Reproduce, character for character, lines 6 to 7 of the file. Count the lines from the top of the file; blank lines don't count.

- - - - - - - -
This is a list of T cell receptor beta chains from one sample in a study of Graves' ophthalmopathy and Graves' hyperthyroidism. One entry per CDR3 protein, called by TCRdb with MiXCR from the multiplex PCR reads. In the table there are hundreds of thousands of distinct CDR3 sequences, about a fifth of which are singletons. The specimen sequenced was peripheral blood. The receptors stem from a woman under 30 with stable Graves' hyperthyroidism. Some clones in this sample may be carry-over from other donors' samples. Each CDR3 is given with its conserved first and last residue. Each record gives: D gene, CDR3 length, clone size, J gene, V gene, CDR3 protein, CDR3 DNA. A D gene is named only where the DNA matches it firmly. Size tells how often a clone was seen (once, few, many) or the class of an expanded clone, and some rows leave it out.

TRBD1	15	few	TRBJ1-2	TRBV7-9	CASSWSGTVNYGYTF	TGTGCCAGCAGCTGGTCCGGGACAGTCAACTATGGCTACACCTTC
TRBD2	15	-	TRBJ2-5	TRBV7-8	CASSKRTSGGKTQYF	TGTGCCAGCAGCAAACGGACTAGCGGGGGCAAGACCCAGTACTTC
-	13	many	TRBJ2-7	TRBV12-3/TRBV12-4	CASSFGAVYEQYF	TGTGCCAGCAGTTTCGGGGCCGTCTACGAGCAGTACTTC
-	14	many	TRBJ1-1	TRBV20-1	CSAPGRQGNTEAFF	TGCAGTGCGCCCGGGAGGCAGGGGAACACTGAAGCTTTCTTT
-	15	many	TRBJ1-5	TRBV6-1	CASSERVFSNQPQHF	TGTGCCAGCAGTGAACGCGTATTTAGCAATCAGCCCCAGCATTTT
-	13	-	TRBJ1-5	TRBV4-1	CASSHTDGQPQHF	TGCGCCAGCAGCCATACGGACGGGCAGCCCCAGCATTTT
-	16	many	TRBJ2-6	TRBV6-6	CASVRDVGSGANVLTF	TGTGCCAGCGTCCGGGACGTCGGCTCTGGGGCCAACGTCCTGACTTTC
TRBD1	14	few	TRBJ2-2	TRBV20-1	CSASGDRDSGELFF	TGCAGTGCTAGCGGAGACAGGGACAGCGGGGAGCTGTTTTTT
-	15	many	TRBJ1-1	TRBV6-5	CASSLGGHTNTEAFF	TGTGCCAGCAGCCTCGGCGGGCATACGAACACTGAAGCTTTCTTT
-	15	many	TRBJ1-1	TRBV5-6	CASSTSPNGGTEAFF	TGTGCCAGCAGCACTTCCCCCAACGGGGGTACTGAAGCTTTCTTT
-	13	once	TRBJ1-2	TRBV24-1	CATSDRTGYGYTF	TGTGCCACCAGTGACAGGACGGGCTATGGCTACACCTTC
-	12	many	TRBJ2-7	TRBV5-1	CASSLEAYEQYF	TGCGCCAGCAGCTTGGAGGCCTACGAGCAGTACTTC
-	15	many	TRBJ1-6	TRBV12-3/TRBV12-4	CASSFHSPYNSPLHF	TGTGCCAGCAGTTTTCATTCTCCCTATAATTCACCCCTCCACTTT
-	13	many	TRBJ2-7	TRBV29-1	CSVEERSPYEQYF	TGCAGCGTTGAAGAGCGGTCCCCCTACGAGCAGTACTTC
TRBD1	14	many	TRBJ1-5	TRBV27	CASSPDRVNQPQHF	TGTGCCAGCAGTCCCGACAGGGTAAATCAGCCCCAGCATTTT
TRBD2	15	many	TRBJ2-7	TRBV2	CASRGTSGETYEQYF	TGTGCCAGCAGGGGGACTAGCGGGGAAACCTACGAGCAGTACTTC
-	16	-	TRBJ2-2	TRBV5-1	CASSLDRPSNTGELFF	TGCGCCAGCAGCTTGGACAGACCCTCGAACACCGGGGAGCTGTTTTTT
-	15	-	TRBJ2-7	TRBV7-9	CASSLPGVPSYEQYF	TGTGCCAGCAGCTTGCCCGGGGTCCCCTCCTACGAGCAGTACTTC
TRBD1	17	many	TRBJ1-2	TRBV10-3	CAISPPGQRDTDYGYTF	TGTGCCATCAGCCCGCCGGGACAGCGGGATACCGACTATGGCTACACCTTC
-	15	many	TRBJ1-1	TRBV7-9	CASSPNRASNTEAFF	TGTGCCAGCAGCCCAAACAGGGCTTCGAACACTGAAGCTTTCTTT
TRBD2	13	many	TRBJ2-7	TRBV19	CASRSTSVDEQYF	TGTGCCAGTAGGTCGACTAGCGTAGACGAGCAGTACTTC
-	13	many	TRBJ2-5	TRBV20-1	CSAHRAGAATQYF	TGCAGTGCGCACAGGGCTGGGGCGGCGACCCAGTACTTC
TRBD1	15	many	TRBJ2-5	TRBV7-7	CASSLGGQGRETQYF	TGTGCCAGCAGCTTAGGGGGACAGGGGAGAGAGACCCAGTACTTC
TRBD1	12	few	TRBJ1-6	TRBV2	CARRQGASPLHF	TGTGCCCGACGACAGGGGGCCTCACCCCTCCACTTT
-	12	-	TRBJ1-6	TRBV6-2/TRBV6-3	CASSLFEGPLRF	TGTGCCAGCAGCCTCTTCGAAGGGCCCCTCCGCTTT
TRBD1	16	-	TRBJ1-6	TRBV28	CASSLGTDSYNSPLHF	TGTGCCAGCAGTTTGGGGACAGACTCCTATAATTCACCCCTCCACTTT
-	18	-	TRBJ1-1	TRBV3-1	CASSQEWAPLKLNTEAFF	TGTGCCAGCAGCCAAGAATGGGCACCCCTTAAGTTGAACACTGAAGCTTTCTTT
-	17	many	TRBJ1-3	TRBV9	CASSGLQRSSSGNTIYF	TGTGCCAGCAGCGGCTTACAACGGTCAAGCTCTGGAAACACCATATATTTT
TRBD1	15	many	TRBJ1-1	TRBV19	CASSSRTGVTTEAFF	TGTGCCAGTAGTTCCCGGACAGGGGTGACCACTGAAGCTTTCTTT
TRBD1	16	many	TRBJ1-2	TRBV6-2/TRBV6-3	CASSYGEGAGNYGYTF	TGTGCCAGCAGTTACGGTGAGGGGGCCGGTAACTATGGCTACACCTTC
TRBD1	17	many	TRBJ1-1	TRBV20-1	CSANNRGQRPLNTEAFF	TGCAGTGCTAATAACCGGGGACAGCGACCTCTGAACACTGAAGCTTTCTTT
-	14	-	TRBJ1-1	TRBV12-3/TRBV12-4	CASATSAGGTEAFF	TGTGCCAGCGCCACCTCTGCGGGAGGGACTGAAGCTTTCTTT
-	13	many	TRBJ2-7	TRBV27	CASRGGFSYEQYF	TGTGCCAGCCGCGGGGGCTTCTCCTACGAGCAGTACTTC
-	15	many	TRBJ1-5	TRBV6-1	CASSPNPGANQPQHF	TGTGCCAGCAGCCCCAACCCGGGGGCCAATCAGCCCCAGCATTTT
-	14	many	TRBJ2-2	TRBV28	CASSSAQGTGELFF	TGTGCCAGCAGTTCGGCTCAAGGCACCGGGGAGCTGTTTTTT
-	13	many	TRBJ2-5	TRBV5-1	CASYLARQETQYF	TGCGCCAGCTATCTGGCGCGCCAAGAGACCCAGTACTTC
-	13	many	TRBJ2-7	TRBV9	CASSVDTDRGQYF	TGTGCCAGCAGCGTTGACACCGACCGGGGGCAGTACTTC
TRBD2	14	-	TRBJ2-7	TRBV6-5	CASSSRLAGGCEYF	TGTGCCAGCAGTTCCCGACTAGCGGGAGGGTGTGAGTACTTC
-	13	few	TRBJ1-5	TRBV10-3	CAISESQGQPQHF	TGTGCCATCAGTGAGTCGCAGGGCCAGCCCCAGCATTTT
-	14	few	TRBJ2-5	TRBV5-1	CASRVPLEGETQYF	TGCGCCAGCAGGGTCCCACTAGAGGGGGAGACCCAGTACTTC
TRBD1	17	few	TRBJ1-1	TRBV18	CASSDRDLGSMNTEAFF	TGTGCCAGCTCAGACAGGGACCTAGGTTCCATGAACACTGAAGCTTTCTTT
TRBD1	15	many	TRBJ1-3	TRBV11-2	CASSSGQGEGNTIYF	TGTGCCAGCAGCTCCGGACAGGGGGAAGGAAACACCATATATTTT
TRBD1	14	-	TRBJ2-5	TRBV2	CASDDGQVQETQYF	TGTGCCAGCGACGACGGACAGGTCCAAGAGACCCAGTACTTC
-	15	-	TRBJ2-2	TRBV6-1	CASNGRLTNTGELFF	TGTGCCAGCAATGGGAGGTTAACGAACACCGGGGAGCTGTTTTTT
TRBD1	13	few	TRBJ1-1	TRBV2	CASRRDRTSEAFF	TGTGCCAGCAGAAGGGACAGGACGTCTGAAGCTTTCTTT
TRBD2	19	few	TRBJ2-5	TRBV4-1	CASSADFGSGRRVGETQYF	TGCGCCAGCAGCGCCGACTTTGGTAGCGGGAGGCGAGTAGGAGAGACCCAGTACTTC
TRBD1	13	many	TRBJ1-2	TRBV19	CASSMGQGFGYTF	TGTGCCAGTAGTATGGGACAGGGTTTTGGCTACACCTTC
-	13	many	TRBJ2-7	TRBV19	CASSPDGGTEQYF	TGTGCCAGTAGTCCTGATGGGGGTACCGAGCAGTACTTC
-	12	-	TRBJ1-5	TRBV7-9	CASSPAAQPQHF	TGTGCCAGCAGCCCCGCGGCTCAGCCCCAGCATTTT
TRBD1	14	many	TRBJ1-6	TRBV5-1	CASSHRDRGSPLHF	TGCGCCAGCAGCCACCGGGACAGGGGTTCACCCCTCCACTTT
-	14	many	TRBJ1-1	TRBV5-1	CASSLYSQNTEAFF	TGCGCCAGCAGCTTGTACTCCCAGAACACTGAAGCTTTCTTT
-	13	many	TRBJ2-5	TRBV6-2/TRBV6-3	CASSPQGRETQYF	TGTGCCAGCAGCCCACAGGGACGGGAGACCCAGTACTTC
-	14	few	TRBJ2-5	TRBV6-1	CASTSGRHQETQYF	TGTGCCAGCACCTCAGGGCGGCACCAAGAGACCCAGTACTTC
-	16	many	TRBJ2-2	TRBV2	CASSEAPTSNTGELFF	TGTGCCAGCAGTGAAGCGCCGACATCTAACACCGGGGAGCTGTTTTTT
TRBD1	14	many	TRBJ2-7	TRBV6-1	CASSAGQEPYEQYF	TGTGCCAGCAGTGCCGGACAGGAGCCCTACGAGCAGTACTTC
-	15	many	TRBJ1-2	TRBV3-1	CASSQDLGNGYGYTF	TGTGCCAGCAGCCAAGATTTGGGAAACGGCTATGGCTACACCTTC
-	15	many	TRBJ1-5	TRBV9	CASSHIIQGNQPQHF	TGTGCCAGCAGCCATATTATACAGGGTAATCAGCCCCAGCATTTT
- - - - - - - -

-	15	many	TRBJ1-5	TRBV6-1	CASSERVFSNQPQHF	TGTGCCAGCAGTGAACGCGTATTTAGCAATCAGCCCCAGCATTTT
-	13	-	TRBJ1-5	TRBV4-1	CASSHTDGQPQHF	TGCGCCAGCAGCCATACGGACGGGCAGCCCCAGCATTTT